The Buddha delivered his first teaching after his Enlightenment to the five monks who had been his companions during his period of austerities. The setting was the Deer Park at Isipatana (the modern village of Sarnath), near Varanasi. This is the Dhammacakkappavattana Sutta—the teaching that set in motion the Wheel of the Dhamma. It appears in Chapter 56 of the Samyutta Nikaya.
The Dhammacakkappavattana Sutta is, to my mind, the single most important text in the history of mankind. I don’t know any other teaching that is so concise, so clear, so deep, so compelling, so complete, so coherent. Above all, the Dhammacakkappavattana Sutta is original. The Buddha himself, in the sutta, claims that the truths he discovered were “in regard to things unheard before”, and I don’t know of any teachings, in any tradition I have studied, that would lead me to dispute that claim.
The basic message of the sutta is simple; it consists of four connected truths.
- The first truth is that our lives are filled with stress, dissatisfaction, suffering—the constellation of negative experiences and emotions that are encompassed in the Pali word dukkha.
- The second truth is that dukkha is caused by craving—wanting what we don’t have or can’t have, wanting things to be otherwise than the way they are.
- The third truth is that if we can relinquish craving, eliminate it completely, with no residue left behind, then dukkha will end.
- The fourth truth is that the way to eliminate craving is to follow an eight-fold path, which is composed of right point of view, right purpose, right action, right speech, right livelihood, right diligence, right alertness, and right concentration.
The path that the Buddha lays out is described as the Middle Way—the way between pursuit of sensual pleasures and personal gratification on the one hand and the practice of severe and painful austerities on the other. The Middle Way, which the Buddha has realized and thereby become the Tathagata (the one who has gone that way), “gives rise to vision, gives rise to knowledge, which leads to peace, to direct knowledge, to enlightenment, to nibbana.” The four truths that comprise the Middle Way are described as “noble” truths—truths which enoble those who see them clearly; truths the possession of which separates those of noble character and attainment from the “uninstructed worldlings”, caught up in the pursuit of sensual pleasure and the satisfaction of ambition.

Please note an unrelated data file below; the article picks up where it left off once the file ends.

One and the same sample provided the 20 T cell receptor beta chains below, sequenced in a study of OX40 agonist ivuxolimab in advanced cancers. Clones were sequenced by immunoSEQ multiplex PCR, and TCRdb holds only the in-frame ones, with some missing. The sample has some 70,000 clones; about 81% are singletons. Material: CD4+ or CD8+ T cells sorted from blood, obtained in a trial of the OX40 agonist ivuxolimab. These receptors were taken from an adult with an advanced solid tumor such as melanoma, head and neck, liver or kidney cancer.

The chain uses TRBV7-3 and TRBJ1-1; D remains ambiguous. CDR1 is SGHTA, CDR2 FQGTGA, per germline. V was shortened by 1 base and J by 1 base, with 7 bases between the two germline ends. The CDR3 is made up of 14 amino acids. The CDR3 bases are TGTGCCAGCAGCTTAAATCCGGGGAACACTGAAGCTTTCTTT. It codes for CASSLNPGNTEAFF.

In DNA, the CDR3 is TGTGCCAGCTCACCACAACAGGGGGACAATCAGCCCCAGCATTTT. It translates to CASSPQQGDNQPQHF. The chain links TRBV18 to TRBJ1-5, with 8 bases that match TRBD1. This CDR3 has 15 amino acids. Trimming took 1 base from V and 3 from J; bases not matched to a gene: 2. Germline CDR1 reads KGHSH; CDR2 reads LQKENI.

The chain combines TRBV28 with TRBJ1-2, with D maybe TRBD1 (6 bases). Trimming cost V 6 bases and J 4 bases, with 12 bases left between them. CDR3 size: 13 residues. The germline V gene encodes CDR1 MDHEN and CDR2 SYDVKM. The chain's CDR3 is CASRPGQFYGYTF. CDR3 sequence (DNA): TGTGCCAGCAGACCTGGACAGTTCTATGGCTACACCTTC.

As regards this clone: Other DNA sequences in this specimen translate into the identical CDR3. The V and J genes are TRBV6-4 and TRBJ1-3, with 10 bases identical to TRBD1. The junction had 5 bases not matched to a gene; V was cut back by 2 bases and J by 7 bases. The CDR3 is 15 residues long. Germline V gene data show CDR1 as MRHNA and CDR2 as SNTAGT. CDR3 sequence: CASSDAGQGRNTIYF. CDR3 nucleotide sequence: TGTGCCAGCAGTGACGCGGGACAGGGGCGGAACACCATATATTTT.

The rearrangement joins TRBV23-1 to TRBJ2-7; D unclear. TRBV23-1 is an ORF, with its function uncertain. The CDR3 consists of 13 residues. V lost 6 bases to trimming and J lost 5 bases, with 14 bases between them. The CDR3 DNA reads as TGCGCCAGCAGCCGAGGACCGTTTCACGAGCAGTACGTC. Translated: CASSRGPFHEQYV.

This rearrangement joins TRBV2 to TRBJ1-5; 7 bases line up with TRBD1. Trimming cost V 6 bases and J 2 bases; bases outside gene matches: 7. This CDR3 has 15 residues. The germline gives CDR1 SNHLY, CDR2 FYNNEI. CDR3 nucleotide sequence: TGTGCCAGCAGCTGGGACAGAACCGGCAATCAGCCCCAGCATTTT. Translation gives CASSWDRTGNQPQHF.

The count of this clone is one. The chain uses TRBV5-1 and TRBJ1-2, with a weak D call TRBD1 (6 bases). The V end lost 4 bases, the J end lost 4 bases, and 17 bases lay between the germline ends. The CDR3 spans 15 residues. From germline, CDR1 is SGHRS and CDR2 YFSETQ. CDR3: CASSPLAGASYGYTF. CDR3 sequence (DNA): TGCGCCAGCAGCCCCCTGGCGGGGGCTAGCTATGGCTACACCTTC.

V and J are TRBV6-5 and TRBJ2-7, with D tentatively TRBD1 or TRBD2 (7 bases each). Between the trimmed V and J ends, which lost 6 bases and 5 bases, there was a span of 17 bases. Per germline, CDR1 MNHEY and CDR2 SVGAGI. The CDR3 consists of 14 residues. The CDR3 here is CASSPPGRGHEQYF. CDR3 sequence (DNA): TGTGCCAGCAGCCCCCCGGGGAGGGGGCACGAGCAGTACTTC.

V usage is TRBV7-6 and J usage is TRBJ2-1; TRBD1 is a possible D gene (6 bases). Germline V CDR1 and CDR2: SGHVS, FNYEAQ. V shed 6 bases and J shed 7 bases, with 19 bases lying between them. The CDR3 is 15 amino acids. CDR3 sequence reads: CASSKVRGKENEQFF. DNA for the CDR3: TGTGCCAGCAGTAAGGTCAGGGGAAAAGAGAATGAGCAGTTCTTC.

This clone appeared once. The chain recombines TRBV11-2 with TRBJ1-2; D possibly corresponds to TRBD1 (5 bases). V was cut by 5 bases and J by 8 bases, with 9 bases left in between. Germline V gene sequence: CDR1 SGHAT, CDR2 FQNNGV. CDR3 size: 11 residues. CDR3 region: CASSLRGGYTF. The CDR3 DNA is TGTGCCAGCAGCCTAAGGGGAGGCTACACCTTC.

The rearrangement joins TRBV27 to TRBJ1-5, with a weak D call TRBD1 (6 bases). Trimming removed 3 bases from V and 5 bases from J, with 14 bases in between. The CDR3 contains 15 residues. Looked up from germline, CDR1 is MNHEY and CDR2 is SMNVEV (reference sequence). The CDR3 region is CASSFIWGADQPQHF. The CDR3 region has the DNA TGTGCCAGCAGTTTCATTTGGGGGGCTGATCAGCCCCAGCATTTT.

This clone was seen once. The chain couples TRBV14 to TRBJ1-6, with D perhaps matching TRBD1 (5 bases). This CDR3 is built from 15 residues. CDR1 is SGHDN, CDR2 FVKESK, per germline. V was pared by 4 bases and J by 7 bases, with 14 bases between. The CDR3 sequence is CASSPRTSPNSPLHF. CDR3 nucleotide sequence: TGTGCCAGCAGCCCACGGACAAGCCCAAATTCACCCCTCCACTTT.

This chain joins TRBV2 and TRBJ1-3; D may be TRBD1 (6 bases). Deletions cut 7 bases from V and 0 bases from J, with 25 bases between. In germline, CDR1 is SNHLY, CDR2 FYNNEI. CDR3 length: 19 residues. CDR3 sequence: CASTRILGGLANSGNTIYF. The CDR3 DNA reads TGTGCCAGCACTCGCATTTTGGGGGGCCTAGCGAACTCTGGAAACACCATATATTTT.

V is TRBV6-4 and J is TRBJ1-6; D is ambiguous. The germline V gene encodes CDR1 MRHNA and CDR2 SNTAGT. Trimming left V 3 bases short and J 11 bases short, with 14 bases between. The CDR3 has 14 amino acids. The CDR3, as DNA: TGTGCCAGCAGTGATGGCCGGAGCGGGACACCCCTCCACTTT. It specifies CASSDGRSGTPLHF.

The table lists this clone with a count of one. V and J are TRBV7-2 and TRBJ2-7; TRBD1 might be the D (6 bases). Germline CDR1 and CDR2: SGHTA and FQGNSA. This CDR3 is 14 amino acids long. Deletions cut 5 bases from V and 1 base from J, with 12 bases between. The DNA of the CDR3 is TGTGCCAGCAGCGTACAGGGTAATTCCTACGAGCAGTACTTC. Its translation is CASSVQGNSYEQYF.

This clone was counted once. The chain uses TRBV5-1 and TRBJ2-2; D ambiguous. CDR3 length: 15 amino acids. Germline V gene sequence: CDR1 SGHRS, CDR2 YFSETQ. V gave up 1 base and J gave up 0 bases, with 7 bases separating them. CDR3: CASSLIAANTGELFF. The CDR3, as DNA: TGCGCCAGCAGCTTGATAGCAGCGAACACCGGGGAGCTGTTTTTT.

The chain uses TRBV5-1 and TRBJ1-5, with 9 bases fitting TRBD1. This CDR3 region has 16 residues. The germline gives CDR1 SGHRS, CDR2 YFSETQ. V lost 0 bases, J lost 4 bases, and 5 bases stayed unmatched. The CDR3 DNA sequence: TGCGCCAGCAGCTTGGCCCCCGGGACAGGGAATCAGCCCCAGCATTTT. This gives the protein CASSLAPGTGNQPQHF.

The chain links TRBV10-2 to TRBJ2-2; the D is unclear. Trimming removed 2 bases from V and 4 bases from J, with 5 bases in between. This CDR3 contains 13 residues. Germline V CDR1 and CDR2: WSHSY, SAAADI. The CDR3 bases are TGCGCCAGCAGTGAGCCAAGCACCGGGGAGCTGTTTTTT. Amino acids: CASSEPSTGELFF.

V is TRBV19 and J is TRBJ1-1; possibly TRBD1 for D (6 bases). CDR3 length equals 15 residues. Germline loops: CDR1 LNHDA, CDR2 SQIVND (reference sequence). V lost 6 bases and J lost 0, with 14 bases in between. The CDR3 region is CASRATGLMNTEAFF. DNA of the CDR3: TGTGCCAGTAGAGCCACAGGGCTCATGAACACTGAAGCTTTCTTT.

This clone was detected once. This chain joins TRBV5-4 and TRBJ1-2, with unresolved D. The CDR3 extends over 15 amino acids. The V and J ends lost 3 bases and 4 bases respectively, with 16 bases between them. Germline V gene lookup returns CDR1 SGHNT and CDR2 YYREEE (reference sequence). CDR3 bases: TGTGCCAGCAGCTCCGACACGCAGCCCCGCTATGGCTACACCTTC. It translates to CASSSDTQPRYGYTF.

There are three “technical” terms in the Dhammacakkappavattana Sutta, i.e. terms that have particular significance to Buddhism and that cannot be adequately translated by a single word or phrase in English. These are dukkha, nibbana, and dhamma itself.
The easiest, perhaps, is dukkha. Various translators have used the words “pain”, “suffering”, “stress”, “dissatisfaction” (and many others) to translate dukkha. What makes dukkha a little easier than the other two terms is that it means all those things. To grasp dukkha, all we have to do is grasp the essence that relates all of the terms that different people have used to translate it. Just by doing that, our understanding of the world has been deepened, and we have a new lens through which to view our lot as humans, as sentient beings.